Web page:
The Spring House Institute (SHI), a not-for-profit organization, along with Mashburn, are raising awareness of the home in hopes of acquiring sufficient funds to restore property before it's too late. The deterioration is constant without proper restoration.

The house was placed on the National Trust's America's 11 Most Endangered Historic Places list this year, which the SHI hopes will improve fundraising efforts.

"It's a wonderful piece of architecture for Tallahassee," Mashburn says. "It's important, because it gives people a sense of things that anything is possible. ... The older I get, the more incredible it is."

The National Trust for Historic Preservation works to save America's historic places. Join us today to help protect the places that matter to you.

Steven Piccione

Steven Piccione

Steven Piccione is an Editorial Intern at the National Trust. He enjoys carbonated water, all things British, and living in a city warmer than Chicago. Follow him on Instagram at @stebbsjp.

Architecture

7 Responses

  1. [11 Most Endangered] Frank Lloyd Wright's Spring House in … | inspiringthots.org

    July 1, 2014

    […] View post: [11 Most Endangered] Frank Lloyd Wright's Spring House in … […]

  2. Amy Reeder

    July 9, 2014

    I hope that you can raise enought money to save this house. It is a gem that the state of Florida should preserve.

  3. Georgia Katz

    July 18, 2014

    Thank you George and Clifton Lewis Family for your generosity by sharing this amazing place with your community and the world!!! I plan to join the non profit and come visit asap.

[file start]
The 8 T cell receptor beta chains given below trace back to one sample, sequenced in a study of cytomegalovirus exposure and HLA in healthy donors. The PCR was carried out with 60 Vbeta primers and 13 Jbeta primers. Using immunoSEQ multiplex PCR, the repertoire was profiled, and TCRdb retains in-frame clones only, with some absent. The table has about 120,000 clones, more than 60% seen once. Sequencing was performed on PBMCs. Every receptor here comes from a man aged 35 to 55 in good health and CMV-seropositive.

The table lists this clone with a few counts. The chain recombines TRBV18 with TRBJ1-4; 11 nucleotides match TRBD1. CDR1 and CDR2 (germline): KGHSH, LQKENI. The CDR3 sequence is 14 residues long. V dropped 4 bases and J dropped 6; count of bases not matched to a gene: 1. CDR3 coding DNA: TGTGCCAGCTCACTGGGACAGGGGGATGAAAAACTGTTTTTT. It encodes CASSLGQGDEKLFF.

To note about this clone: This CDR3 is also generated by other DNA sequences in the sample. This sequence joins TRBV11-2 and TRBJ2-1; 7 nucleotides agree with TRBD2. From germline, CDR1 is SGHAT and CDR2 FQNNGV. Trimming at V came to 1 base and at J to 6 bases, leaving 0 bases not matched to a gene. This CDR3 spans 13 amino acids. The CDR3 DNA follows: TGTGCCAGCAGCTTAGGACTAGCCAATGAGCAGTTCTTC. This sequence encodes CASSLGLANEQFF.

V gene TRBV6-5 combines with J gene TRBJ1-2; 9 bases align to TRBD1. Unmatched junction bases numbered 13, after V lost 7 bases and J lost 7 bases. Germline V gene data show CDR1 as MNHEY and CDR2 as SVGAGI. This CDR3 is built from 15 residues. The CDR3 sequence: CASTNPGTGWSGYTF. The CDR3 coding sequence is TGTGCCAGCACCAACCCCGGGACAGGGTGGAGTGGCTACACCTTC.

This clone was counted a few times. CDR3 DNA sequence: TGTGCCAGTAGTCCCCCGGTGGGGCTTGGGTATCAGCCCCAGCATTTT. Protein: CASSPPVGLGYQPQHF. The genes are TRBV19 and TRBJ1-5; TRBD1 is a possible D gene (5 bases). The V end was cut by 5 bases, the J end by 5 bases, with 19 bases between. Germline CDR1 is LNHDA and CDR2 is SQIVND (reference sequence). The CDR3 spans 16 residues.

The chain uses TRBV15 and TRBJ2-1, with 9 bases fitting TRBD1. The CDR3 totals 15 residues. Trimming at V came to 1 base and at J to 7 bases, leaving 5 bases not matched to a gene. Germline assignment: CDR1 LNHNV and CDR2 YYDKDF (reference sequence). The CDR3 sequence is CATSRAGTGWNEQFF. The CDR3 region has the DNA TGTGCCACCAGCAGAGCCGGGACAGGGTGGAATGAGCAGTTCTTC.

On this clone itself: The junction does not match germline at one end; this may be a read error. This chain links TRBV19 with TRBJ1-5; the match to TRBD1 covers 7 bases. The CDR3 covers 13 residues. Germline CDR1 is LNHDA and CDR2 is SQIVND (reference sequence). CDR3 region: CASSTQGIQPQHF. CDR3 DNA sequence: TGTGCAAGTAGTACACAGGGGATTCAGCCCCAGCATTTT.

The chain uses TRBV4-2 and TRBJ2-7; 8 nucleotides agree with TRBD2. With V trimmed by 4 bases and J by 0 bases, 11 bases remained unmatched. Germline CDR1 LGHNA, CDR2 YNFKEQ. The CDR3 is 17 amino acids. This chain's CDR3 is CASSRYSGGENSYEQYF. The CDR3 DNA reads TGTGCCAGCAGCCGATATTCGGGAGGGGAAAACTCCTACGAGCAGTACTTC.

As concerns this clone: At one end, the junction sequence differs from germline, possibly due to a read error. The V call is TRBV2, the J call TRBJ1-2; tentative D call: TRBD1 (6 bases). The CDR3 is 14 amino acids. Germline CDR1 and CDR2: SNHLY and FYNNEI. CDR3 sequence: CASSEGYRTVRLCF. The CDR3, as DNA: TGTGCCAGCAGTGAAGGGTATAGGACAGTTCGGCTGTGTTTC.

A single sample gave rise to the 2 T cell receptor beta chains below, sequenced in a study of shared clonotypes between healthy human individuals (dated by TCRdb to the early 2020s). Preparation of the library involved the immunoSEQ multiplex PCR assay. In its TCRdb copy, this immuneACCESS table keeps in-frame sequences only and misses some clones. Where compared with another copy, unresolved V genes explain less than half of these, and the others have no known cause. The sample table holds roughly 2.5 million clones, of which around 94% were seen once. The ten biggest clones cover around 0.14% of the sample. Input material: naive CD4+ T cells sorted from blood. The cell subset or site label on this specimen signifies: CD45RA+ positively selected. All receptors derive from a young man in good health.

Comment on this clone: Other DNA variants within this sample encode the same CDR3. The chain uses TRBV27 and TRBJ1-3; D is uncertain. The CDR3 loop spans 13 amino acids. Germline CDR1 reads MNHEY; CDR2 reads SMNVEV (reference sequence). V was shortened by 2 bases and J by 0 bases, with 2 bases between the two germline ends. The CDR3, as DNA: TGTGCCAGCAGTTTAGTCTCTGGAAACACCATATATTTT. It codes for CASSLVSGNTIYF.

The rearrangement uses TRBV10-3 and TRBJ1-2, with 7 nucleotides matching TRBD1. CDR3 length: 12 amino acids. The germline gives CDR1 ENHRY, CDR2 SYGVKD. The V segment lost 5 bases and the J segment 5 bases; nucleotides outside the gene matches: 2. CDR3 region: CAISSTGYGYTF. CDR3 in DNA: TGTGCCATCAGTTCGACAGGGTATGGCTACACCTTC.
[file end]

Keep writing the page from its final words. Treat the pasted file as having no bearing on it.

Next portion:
Very Truly Yours,

    Georgia Katz

    p.s. I heard you were going to have a clean up day I would be interested in participating please send day and times if this is true.

  4. Chris and laura

    July 19, 2014

    Is the house for sale?

  5. gerald r. west

    July 19, 2014

    if there is a clean up day I would also be interested to when. I would also be interested in if the house is for sale? a processor of mine was a student of Frank Lloyd Wright and introduced me to Mies van der Rohe in 1966 in Chicago and I would be interested in a purchase and restoration.

  6. Carl Thurman

    July 20, 2014

    I am on the board of directors for the Lowell and Agnes Walter house in Quasqueton, Iowa. The Walters willed the property to Iowa to become a small park managed by the DNR. Fortunately, the Walters could leave a $1,000,000 trust for the house in the 1980′s. However that trust is now exhausted. Currently, it is protected by the State of Iowa, under management by the DNR and open to the public. We, the BOD, are free to solicit grants for maintenance of Cedar Rock and the Boat Pavilion. Currently I have $50,000 in proposals for capital improvements pending for Cedar Rock. Can the owners give Springhouse to the state of Florida to be come a public park/site (with an admission fee)? Do you have a “Friends” group to organize and support preservation?

  7. David Leinbach

    July 22, 2014

    Greetings,
    Are any of the FLW organizations, like the FLW Building Conservancy (to which I belong)involved in the care and feeding of this unique and wonderful house. The David Wright house was saved in Phoenix and this house deserves better treatment.
    Best,
    David Leinbach